If you prefer your pizzas on the salty side, go for the Pancetta (Pancetta, Diced Tomato & Soft Egg), Prosciutto Crudo di Parma (Parma Ham & Rocket Salad) ($23++). 

So is Pepperoni the best Pizzeria in Singapore? Very possibly, I’d say.

Bon Appetit!

Pepperoni Pizzeria

 95 Frankel Avenue

Tel: +65 6445 5661

[Vancouver] Caminetto di Umberto – Tuscan Cuisine in Whistler

1 07 2011

I was really quite excited about the weekend trip to Whistler, which had been consistently voted best ski resort in North America and for some polls, the world. My previous visit here was more than 10 years ago, during which bad weather meant that the mountain was closed and I had to contend with simply gazing longingly upwards towards the mountain range. There’s so much to do here as a visiting tourist. For the right price, you could participate in an extensive range of activities such as skiing, snowboarding, ziplining, dirt biking, whitewater rafting, and explore the mountain on an ATV.

The entire village is dotted with F&B outlets and shopping boutiques. Not to mistake the two sister restaurants located just opposite each other, Il Caminetto di Umberto (which we dined at) is the fancier of the 2, serving authentic Tuscan cuisine while Trattoria di Umberto features rustic Tuscan cuisine amidst a more casual setting. Tuscany is a region in central Italy so Tuscan cuisine is pretty much synonymous for Italian.

With just shreds of salty duck meat, the Duck Confit Salad was slightly disappointing with the absence of the crispy duck skin.

Duck Leg Confit with Green Beans, Walnuts & Maple Vinaigrette (C$18.95)

The waiter suggested the Veal Piccata, saying it was one of their signatures here. It was pretty good though it’s a bit expensive for just a veal cutlet spaghetti.

Veal Piccata alla Parmigiana (C$30.95)

Though I love cheese, this mild version fared just as well, exceeding my expectations throughly. Scallops were fresh and seared evenly, and the risotto somehow had a hint of kelp, adding to its coastal flavour.

Green Asparagus Risotto & Sear Scallops (C$26.95)

What was special about this osso buco was the fatty bone marrow lodged within the bone, in which a small thin fork was provided for us to dig out this treasure. Most of the time, the marrow dries up and hardens from overcooking, but not so for the osso buco here. The saffron risotto took a while to get used to but grew on me as the meal progressed. Anyway, did you know Saffron is the most expensive spice in the world (by weight)? It’s even more expensive than Truffles!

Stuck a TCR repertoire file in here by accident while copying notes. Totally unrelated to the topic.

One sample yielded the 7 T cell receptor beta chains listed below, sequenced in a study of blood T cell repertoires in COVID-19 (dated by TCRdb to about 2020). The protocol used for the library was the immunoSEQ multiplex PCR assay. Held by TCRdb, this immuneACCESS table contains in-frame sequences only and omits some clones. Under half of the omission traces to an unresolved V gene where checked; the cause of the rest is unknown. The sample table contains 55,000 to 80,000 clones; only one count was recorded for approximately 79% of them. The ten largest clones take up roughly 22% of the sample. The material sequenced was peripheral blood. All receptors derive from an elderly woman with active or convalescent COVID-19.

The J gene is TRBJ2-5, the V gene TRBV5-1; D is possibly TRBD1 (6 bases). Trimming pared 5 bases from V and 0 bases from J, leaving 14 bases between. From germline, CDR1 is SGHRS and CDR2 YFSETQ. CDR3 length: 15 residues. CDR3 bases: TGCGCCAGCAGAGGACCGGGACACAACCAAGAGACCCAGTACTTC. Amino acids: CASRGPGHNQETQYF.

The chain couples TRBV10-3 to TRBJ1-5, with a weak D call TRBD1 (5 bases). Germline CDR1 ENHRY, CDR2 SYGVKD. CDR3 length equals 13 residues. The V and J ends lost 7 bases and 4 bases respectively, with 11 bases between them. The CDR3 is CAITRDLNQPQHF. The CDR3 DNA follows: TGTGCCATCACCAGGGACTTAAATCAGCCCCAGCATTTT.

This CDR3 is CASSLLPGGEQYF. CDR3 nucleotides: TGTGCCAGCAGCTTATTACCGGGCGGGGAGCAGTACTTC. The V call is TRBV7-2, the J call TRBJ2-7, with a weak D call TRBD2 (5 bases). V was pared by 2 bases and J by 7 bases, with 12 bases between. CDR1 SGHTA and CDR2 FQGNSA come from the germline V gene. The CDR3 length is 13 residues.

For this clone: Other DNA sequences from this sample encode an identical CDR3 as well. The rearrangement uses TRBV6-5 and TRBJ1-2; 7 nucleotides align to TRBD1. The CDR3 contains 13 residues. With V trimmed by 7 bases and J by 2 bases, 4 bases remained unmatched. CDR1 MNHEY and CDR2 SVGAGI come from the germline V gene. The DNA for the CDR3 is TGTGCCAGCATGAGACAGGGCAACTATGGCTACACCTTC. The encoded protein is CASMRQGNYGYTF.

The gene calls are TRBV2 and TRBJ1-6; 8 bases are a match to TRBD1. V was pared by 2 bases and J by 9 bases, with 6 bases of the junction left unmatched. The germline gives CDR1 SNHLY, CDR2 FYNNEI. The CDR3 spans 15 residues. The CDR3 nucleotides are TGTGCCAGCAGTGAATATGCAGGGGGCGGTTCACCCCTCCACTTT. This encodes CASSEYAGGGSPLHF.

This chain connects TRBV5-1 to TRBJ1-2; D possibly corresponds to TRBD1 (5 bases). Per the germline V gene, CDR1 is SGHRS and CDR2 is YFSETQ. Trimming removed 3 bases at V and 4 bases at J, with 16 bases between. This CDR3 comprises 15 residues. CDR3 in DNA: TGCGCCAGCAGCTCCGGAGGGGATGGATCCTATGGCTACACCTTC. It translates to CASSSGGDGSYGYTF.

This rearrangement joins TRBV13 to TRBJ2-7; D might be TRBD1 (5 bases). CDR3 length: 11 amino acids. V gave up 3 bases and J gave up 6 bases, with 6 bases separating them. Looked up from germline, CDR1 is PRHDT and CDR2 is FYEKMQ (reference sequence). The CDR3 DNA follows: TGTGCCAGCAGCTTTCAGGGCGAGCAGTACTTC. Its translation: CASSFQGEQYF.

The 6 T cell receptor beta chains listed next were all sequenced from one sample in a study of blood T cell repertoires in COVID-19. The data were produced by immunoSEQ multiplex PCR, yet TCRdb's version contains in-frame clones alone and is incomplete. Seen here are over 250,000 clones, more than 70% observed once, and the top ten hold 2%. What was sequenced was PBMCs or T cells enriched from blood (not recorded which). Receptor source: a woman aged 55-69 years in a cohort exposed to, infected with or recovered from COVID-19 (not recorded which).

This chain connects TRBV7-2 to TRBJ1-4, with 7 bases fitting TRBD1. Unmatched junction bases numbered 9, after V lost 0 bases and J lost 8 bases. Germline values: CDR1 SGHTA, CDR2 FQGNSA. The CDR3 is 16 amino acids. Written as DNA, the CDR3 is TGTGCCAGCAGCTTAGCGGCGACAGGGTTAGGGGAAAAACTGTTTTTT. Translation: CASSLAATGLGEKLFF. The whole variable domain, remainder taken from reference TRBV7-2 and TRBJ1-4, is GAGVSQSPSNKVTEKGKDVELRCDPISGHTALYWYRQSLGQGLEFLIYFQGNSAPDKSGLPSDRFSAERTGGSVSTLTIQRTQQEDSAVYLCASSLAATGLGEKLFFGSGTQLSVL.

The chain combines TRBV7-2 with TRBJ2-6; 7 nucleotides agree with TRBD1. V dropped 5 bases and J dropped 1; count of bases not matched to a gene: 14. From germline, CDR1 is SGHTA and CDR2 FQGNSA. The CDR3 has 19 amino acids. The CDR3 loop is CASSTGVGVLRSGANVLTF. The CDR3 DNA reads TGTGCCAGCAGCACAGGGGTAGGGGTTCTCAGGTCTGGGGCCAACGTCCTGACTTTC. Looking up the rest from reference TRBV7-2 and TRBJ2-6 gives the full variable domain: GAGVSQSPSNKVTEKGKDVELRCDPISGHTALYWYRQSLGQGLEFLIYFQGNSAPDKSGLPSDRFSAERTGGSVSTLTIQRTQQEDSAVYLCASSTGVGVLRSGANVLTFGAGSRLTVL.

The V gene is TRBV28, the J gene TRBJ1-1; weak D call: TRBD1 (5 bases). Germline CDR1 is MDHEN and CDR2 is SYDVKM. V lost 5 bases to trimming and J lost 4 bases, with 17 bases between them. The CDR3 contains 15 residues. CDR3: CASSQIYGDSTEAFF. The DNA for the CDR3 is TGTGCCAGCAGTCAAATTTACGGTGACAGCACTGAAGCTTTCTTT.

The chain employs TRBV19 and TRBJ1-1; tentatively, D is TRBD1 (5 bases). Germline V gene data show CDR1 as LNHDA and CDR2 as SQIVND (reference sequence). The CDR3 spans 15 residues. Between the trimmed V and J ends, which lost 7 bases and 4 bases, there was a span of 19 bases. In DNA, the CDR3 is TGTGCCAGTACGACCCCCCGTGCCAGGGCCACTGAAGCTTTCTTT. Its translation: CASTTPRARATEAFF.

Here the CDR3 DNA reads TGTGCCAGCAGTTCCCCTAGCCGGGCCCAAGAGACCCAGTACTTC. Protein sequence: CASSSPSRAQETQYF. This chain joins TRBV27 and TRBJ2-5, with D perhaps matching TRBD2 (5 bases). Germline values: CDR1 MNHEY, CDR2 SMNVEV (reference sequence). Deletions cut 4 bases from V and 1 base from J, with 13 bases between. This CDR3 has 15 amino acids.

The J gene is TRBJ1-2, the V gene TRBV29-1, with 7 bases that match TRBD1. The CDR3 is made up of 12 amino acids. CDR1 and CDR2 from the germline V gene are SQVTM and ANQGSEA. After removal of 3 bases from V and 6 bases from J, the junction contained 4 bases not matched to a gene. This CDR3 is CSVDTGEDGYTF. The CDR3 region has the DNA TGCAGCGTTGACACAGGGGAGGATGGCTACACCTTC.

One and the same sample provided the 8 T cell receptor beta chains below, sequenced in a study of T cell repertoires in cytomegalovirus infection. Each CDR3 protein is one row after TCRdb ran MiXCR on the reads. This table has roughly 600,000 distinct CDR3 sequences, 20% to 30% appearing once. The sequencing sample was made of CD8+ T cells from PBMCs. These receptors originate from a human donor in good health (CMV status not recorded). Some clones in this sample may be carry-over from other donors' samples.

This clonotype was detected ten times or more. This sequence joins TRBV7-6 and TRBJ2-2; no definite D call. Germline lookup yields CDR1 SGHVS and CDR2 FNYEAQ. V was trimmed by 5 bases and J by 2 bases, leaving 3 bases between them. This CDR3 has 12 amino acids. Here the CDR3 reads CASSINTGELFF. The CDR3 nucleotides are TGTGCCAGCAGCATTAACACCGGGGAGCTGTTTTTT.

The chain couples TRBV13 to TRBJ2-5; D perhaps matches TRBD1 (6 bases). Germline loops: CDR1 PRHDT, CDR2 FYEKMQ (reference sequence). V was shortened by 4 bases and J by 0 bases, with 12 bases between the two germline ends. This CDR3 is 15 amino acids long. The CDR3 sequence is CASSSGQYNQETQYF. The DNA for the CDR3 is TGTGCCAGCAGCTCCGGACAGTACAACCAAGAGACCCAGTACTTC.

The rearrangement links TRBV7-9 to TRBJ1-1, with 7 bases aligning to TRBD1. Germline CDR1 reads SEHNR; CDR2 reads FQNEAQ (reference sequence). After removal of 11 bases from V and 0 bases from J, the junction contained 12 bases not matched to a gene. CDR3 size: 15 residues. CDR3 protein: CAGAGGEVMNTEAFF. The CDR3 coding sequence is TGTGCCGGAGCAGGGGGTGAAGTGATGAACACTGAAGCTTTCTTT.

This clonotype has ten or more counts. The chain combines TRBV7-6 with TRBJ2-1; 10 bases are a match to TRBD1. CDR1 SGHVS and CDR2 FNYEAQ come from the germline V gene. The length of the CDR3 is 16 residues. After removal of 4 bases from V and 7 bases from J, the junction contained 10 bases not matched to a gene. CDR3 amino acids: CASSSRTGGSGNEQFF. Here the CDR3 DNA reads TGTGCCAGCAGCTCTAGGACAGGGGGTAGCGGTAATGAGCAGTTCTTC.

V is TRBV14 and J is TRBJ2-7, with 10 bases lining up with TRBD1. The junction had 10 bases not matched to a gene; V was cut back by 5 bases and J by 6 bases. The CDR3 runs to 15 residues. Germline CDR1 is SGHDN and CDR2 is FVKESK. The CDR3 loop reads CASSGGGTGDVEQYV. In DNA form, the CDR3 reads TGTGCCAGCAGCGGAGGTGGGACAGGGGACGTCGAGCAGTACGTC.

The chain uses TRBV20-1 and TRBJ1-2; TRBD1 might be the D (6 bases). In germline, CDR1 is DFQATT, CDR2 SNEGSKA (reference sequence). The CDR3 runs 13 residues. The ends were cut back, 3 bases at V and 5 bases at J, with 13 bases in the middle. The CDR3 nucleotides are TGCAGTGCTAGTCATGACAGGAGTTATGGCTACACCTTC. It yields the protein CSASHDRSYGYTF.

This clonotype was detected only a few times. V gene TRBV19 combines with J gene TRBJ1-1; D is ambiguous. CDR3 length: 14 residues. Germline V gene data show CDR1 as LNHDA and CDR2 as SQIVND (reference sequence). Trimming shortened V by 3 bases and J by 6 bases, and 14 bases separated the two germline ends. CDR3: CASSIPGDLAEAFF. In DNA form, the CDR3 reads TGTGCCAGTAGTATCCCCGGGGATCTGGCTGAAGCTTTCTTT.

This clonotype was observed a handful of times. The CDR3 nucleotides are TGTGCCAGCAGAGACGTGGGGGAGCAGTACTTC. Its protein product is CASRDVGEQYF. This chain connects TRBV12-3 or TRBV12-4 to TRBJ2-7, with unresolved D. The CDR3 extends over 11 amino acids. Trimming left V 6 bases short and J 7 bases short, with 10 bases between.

Slow Oven-braised Osso Buco alla Milanese with Saffron Risotto (C$38.95)

Ricotta Cheese Cannelloni alla Florentina (C$19.95)

Linguine Pesto with Basil and Toasted Pine Nuts (C$19.95)

The chocolate cake wasn’t as good as it looked. The layer of sponge was too thick while the chocolate wasn’t rich enough to blow me away.

Dark Valrhona Chocolate Ganache Cake with Creme Anglaise (C$11.95)

I think the secret to Caminetto di Umberto isn’t its flare to whip up orgasmic dishes with excessive flavouring but rather, to use simple natural flavours that requires slow and quiet contemplation to appreciate.

Bon Appetit!


Caminetto di Umberto

4242 Village Stroll, Whistler, British Columbia

Tel: 604 932 4442

[Portugal] Cafeina – That’s What I Call A Wine List

5 06 2011

I’m not exactly sure how the name Porto came about but I think there are 2 highly likely possibilities. Firstly, being a coastal town, it might have gotten its name due to its function as a port. In the past, the Portuguese (like the Dutch and Spanish) have also been engaged in lots of sea trade and establishing Portuguese colonies in countries like the Philippines. And in Singapore, we see the descendents of these seafarers with surnames such as De Cruz, De Souza and Pereira.

On the other hand, Porto could have been named as such due to its heavy reliance on the wine and port industry in sustaining its economy. Ok so this leads us to the question of what’s the difference between Port and Wine? For 1, true Port wine is exclusively produced in the region of Douro, Portugal and is a sweet fortified wine, with higher alcohol content than the standard red wine. While we might sometimes spot Madeira (another fortified wine) on the wine list, it is NOT exactly the same as Port as it is only produced on the island of Madeira, Portugal.